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Lies, illegal flats and hidden tenants lead to suspended jail sentence

A buy to let investor who hid families in windowless rooms after failing to get planning permission for a block of flats has been given a suspended prison sentence.

Talwinder Singh was refused permission by Slough council to build the block of six flats but went ahead and built them anyway in the Manor Park area of the town.

Then, despite being served with a planning enforcement notice in September 2010, he let the six flats to tenants. 


He then lied and claimed the property had been returned to a single dwelling in line with the enforcement notice and informed the council accordingly.

In a bid to keep up the deception Singh installed temporary kitchens in the illegal flats which would be dismantled and removed when council officers were set to visit as well as a door to the attic being boarded up. 

He also removed windows on the top floor attic flats to give the impression the rooms were not being rented out leaving tenants, with children, without any natural light.

Then he also charged tenants an additional fee for council tax despite paying Slough council for only the one property he had declared.

Judge Paul Dugdale, sitting at Reading Crown Court, sentenced Singh to a 15 month prison term, suspended for 18 months. 

He was fined £25,000 and ordered to pay £266,177, which represented the illegally obtained rent money and unpaid council tax, which was confiscated under the Proceeds of Crime Act 2002.

Slough council was awarded £18,826 in compensation for lost council tax and £23,130 in prosecution costs. 

Singh was also ordered to undertake 200 hours of unpaid work over 12 months. All monies would have to be paid within three months or he will face up to 30 months in jail.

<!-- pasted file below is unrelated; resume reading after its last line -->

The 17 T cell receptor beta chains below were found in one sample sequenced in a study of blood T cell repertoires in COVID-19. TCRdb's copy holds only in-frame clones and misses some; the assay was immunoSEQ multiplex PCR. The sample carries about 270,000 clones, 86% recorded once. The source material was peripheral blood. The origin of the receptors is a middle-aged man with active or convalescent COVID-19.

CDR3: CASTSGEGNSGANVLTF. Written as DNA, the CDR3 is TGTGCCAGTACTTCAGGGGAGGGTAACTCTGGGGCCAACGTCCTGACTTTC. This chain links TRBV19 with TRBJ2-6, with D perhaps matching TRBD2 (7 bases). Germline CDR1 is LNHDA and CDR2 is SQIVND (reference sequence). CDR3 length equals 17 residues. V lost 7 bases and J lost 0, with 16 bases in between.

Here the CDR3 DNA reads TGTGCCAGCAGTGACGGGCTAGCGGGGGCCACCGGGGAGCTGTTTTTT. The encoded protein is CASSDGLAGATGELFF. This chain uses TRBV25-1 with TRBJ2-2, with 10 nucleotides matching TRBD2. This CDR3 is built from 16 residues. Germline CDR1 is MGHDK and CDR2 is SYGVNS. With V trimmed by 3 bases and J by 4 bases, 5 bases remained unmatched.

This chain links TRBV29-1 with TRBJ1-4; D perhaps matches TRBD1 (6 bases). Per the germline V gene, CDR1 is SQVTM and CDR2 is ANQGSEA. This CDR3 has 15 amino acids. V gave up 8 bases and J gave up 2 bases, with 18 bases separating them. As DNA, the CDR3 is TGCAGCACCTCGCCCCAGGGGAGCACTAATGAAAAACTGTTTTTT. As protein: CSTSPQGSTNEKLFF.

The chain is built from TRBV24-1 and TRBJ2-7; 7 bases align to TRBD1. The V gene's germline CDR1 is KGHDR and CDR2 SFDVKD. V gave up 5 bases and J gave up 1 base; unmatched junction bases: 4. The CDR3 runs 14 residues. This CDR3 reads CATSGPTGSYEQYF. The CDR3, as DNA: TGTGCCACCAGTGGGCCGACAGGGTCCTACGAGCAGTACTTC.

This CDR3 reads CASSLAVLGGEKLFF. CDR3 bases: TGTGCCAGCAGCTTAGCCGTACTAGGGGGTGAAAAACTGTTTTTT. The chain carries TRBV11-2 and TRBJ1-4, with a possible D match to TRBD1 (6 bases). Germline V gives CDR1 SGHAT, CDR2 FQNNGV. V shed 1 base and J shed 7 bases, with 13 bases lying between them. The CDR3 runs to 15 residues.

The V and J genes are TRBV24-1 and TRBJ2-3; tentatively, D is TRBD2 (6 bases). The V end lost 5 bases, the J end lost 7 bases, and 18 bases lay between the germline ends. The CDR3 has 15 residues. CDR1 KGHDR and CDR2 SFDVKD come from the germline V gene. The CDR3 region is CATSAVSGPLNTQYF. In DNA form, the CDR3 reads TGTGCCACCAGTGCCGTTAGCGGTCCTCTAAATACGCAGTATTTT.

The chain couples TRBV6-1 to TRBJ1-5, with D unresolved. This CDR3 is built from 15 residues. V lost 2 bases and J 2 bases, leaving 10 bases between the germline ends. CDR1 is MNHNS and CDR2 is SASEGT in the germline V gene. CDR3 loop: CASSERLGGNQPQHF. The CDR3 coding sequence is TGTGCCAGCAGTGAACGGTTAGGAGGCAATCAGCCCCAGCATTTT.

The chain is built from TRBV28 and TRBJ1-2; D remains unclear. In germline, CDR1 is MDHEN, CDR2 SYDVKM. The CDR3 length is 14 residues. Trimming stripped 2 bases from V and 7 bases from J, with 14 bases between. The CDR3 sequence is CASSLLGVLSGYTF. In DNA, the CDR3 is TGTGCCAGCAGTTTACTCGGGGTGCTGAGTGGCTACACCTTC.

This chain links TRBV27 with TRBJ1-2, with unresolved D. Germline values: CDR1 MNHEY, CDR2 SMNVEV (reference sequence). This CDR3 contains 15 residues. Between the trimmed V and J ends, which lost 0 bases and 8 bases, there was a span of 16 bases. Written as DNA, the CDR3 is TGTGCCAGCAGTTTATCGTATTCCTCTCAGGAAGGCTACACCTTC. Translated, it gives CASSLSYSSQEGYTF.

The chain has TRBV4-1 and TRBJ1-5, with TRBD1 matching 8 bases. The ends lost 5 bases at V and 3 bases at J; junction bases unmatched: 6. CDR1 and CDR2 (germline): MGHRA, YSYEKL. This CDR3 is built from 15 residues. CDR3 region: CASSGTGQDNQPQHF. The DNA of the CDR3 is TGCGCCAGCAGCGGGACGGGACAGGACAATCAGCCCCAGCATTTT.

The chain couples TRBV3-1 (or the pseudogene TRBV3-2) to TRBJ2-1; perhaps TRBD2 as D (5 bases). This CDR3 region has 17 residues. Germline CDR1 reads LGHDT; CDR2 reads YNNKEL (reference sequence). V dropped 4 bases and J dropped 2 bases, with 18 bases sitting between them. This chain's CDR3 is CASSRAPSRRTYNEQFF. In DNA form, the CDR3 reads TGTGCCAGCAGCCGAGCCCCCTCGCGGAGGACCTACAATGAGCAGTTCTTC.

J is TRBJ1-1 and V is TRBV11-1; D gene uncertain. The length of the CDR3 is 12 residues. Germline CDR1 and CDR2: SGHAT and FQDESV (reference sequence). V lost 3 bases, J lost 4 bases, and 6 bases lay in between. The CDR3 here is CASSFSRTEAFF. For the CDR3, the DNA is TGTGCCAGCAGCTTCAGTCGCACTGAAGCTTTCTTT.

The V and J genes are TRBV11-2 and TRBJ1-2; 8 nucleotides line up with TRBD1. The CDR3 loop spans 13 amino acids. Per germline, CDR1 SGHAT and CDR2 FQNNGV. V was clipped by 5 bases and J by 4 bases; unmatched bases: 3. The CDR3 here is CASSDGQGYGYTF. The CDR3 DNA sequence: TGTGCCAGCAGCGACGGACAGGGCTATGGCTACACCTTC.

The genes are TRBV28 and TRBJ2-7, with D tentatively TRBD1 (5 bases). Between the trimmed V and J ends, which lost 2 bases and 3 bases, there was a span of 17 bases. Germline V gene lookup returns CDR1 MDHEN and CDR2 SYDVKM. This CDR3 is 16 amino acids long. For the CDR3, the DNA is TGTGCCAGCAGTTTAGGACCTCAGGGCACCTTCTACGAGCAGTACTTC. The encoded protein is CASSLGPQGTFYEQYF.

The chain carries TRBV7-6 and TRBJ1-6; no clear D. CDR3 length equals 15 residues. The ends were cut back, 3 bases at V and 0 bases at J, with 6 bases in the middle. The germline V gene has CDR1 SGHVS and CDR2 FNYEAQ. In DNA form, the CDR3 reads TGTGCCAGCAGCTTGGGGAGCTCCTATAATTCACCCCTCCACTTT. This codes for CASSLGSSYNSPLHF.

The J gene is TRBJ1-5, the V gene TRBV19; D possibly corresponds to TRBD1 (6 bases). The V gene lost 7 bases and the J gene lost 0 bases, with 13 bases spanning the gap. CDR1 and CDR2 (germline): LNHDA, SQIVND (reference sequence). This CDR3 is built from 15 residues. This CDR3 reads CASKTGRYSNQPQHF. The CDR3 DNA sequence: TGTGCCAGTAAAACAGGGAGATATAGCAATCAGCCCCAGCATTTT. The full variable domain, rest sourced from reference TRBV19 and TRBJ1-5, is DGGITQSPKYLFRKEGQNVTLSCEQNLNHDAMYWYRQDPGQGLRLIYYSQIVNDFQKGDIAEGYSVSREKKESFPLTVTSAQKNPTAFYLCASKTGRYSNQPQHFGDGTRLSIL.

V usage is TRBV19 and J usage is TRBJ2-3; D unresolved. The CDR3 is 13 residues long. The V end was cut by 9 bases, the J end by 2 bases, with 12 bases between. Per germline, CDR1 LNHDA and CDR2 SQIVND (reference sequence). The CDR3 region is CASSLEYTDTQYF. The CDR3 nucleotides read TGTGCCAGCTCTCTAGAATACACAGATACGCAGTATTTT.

Judge Dugdale told Singh he was an experienced landlord who had been “greedy” and prepared to inconvenience tenants to maintain the façade. 

He added that he had “totally ignored” the council’s planning decision and used dishonest acts to hoodwink the council over a number of years to maximise his personal profits.

Singh, admitted two charges of failure to comply with an enforcement notice between December 2011 and December 2017, under the Town and Country Planning Act 1990, and dishonestly making a false representation in December 2012, contrary to the Fraud Act 2006, intending to make a gain for himself and /or cause a loss to Slough Borough Council.

He now has to return the flats to the permitted one or two properties as per the original planning consent.

  • S l
    • S l
    • 30 March 2019 08:42 AM

    considering that the crown prosecution are being paid and funded through tax payer's monies, why are they being awarded 23k and where is the transparency of where these monies are going. Shouldnt we as tax payer stop paying the crown prosecution department if they are making money as the private sector do? and pay less tax?


    You've read the entirety of this article, and THAT is your comment? I would say the obvious answer is that the money is going where council tax goes, seeing as it's compensation for lost council tax, and the costs go to.. well, the costs. I thought that was obvious. I take it you've tried to get this information and come up against a brick wall? Or are you just sounding off for the sake of it?

    The most amazing thing I find about this story is how this guy avoided jail. Ignoring planning enforcement in such a way is a disgrace. It's idiots like this that cause the streets to become an eyesore at best, and build structures that kill people at worst.


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